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PGA Club Professionals not simply happy to be here
"My goal is to do the very best that I can on every shot," said Bill Britton, the PGA Director of Instruction at Twin Brooks Golf Center in Tinton Falls, N.J., whose even-par 70 was the low score among the PGA Club Professionals in the field.
Britton, who had the only eagle of the day when he knocked a 9-iron shot from the fairway into the cup on the 16th hole, is tied for second, just one shot behind leader Jay Haas.
Britton is accustomed to championship golf, having played on the PGA Tour for 15 years in the 1980s and 1990s. But he says playing in a major championship as a PGA Club Professional can be an advantage.
"I wouldn't say there's less pressure, but it's a different kind of pressure," he said. "I think when you play for a living, golf can really consume everything you do. ... I know after a bad round, it used to sit with me a long time. Now, if you have a bad round, you still feel bad, but it gets better quicker. When you go to work the next day, it's pretty much done."
Despite the inherent difficulties in maintaining a world-class level of play while still fulfilling their fulltime jobs, each of the PGA Club Professionals in the field was able to compete for senior golf's most prestigious championship based on one common factor: They earned it via great playing. And each of them plans to prove he belongs by setting his bar of expectations high.
"We all earned our way into this field," said Gary Sowinski, the PGA Director of Golf at Morgan Run Resort in Rancho Santa Fe, Calif. "Many us have had to sacrifice quite a bit to get here. Some of us have sacrificed time with our families, missed some important events, all so we could keep our level of play as high as we could.
"Just like anyone who's successful in any business, you have to commit yourself to achieve certain things and reach certain goals," he explained. "One goal was to get here. Now it's to play well."
And though they'll offer no excuses, there is a special fraternity among the PGA Club Professionals that is evident in the encouragement and counsel they offer each other as they all try to balance the rigors of competing in an extremely tough setting while not being able to devote their full energy for preparation.
"As you get to know some of your fellow club professionals that you see at some of these national events, and you become close to them and close friends with them, you also realize that the passion and the drive that propels them to great golf is also what propels them in everything they do," explained Sowinski. "These are the guys that you know you can call on anytime you're in a bind and they'll figure out a way to help you out."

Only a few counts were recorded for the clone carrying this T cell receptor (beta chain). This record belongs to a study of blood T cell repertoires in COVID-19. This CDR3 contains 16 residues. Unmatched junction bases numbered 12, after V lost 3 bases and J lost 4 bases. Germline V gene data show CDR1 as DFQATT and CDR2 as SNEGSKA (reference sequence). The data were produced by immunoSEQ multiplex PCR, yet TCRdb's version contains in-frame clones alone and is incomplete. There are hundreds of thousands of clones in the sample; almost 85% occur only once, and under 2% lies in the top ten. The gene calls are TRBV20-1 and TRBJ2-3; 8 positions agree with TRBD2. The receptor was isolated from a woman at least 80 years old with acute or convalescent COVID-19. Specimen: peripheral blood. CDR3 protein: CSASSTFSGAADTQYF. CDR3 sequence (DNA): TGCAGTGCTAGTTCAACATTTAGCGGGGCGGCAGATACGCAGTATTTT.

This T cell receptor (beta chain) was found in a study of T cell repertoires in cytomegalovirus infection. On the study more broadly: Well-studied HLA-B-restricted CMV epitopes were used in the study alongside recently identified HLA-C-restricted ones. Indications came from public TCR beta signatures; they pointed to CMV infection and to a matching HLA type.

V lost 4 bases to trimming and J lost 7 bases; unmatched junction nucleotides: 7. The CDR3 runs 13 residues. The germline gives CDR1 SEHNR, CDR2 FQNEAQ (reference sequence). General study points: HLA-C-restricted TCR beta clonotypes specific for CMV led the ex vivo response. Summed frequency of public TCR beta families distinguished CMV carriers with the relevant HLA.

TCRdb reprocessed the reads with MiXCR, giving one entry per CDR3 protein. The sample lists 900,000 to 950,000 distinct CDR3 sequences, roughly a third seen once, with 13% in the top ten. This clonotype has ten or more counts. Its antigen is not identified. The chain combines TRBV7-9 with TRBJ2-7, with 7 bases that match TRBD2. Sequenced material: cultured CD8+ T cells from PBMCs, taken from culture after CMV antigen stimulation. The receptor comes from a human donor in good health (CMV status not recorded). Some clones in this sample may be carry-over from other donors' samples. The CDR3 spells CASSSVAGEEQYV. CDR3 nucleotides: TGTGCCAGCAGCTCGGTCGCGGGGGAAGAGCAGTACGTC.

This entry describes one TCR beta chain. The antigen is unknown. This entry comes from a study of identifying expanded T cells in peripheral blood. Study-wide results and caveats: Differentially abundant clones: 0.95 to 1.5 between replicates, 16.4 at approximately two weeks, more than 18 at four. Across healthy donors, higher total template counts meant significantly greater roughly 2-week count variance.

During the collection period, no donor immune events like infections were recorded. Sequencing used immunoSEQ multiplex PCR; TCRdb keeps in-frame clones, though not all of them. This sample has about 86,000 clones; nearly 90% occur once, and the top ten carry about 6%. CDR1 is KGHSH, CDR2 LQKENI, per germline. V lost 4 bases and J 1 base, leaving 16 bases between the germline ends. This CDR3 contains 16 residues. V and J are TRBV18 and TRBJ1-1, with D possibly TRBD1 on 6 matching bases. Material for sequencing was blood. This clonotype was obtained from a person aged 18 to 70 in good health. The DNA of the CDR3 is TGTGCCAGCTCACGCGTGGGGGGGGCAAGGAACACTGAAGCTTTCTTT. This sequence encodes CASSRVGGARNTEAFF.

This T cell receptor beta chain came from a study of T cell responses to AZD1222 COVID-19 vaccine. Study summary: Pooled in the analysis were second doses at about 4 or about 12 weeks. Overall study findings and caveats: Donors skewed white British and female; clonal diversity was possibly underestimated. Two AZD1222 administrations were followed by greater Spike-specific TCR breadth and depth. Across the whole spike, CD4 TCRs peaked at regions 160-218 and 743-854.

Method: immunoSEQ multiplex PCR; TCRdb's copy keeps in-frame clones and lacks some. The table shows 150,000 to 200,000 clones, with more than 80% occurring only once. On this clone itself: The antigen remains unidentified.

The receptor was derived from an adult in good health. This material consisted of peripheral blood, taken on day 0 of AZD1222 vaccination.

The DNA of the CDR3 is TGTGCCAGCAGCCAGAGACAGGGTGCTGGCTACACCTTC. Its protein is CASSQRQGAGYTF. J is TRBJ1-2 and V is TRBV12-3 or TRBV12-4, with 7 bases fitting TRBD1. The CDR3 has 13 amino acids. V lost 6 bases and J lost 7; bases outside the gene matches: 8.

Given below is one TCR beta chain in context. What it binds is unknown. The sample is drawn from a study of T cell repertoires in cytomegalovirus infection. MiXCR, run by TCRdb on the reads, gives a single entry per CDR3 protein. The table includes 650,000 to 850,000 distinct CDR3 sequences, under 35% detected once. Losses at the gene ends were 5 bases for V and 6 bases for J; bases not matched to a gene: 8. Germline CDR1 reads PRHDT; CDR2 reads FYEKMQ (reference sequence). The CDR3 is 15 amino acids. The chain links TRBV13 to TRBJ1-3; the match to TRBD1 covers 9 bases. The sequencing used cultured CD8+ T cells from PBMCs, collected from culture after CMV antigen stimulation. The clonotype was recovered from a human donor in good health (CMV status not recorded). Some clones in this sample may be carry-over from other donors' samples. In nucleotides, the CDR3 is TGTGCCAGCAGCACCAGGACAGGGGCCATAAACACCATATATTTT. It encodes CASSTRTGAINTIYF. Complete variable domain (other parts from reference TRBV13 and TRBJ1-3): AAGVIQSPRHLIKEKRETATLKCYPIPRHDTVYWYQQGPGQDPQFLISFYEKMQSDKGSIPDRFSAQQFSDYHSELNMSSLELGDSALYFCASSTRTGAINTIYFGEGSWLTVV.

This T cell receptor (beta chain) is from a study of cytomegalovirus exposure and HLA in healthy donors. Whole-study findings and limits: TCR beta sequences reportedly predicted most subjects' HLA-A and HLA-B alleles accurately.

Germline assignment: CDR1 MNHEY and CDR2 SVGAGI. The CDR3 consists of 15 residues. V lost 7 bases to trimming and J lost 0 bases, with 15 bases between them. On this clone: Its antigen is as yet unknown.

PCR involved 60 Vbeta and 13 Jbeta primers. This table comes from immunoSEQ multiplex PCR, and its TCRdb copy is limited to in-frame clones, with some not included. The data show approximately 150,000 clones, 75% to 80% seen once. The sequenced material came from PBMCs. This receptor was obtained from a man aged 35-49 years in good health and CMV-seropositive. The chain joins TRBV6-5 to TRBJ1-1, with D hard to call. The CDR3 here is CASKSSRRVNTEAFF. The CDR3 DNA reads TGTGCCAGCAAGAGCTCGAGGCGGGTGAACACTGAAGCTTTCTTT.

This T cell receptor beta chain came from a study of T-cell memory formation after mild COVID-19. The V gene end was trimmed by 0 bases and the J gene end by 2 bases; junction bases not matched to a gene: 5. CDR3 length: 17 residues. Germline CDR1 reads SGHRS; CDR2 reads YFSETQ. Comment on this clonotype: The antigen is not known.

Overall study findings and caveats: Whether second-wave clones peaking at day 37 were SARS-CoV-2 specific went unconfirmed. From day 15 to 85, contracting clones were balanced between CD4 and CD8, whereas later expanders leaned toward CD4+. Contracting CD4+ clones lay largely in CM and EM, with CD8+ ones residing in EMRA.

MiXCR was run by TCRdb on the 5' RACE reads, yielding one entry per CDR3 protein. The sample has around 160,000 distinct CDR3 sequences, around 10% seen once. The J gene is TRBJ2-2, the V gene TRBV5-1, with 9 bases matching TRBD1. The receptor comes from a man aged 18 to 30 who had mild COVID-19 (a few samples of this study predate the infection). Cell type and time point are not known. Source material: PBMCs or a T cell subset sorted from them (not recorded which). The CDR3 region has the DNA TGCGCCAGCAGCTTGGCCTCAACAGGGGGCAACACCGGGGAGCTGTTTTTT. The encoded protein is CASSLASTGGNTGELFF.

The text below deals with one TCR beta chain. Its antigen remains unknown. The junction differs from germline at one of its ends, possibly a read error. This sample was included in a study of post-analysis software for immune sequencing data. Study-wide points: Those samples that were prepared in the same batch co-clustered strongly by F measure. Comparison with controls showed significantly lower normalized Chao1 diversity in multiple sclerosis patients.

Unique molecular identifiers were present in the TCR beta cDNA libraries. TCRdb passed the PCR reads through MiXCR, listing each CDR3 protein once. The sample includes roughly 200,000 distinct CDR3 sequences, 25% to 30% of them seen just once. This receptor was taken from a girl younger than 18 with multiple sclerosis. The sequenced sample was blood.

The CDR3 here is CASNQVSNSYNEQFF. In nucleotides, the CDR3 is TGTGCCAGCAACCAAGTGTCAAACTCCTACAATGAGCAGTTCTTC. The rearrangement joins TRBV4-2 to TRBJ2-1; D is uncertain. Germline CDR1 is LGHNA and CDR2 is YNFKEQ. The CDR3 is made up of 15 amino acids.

And the encouragement they offer each other often pays big dividends.
"Just to get here, each club professional had to go through some extremely tough qualifying," said George Forster, the PGA Head Professional at Radnor Valley Country Club in Pennsylvania. "These guys are all competitors. We all want and expect to do well. Yes, we're excited about playing in this. But we're here to play well."
"I've played five times this spring," said Jim White, a PGA Master Professional from Lincoln, Neb., prior to teeing off in his first round. "I practiced a little bit this spring, but in the Midwest, in our part of the country, spring's our busiest season.
"But I'm not going dwell on that now. It is what it is and I accept that," he added. "But if you have good swing thoughts, if you're hitting it good -- golf's a funny game. It doesn't matter what time of year it is, if you're hitting it good, you're hitting it good."
"If you can not be nervous and get off to a good start, it's possible to do really well in the tournament," explained Darrell Kestner, the PGA Head Professional at Deepdale Golf Club in Manhassett, N.Y. "If you get on a good roll and have some momentum, you can put up a good score. As a club pro, that's a bit more difficult to battle the nerves at the start. But it can be done.
"A good week for me will be making the cut," Kestner added after shooting an opening-round 76. "I didn't get off to a great start for that, but I think I can still do that. After that, I'd like to make good showing."
"It's not just about making the cut," echoed Robert Thompson, a PGA Teaching Professional at Whispering Pines in Trinity, Tex. "It's about putting together four respectable rounds."
Thompson got off to a good start with a very respectable 73 in his opening round, which has him tied for 22nd. Kestner's 76 has him tied for 51st and in good position to play into the weekend.
Brian Whitcomb, the president of The PGA of America, expressed his admiration for players who were proudly representing the Association at this illustrious championship.
"We have 38 incredible stories in our PGA Club Professionals and each of them exemplify the talent, character and integrity that makes The PGA of America the great organization that it is," said Whitcomb.
Mike Barge, the PGA Director of Instruction at Hazeltine National Golf Club in Chaska, Minn., managed to find a playing advantage as a PGA Club Professional. "Being from Minnesota, we have had a lot of days like this in the last month or so. So I've played in four or five layers before and had the stocking cap on. And it was a little bit chilly starting out, but it didn't rain, which was the key."
Barge seemed to be on to something. He shot a 2-over par 72, which has him tied for 13th after the opening round.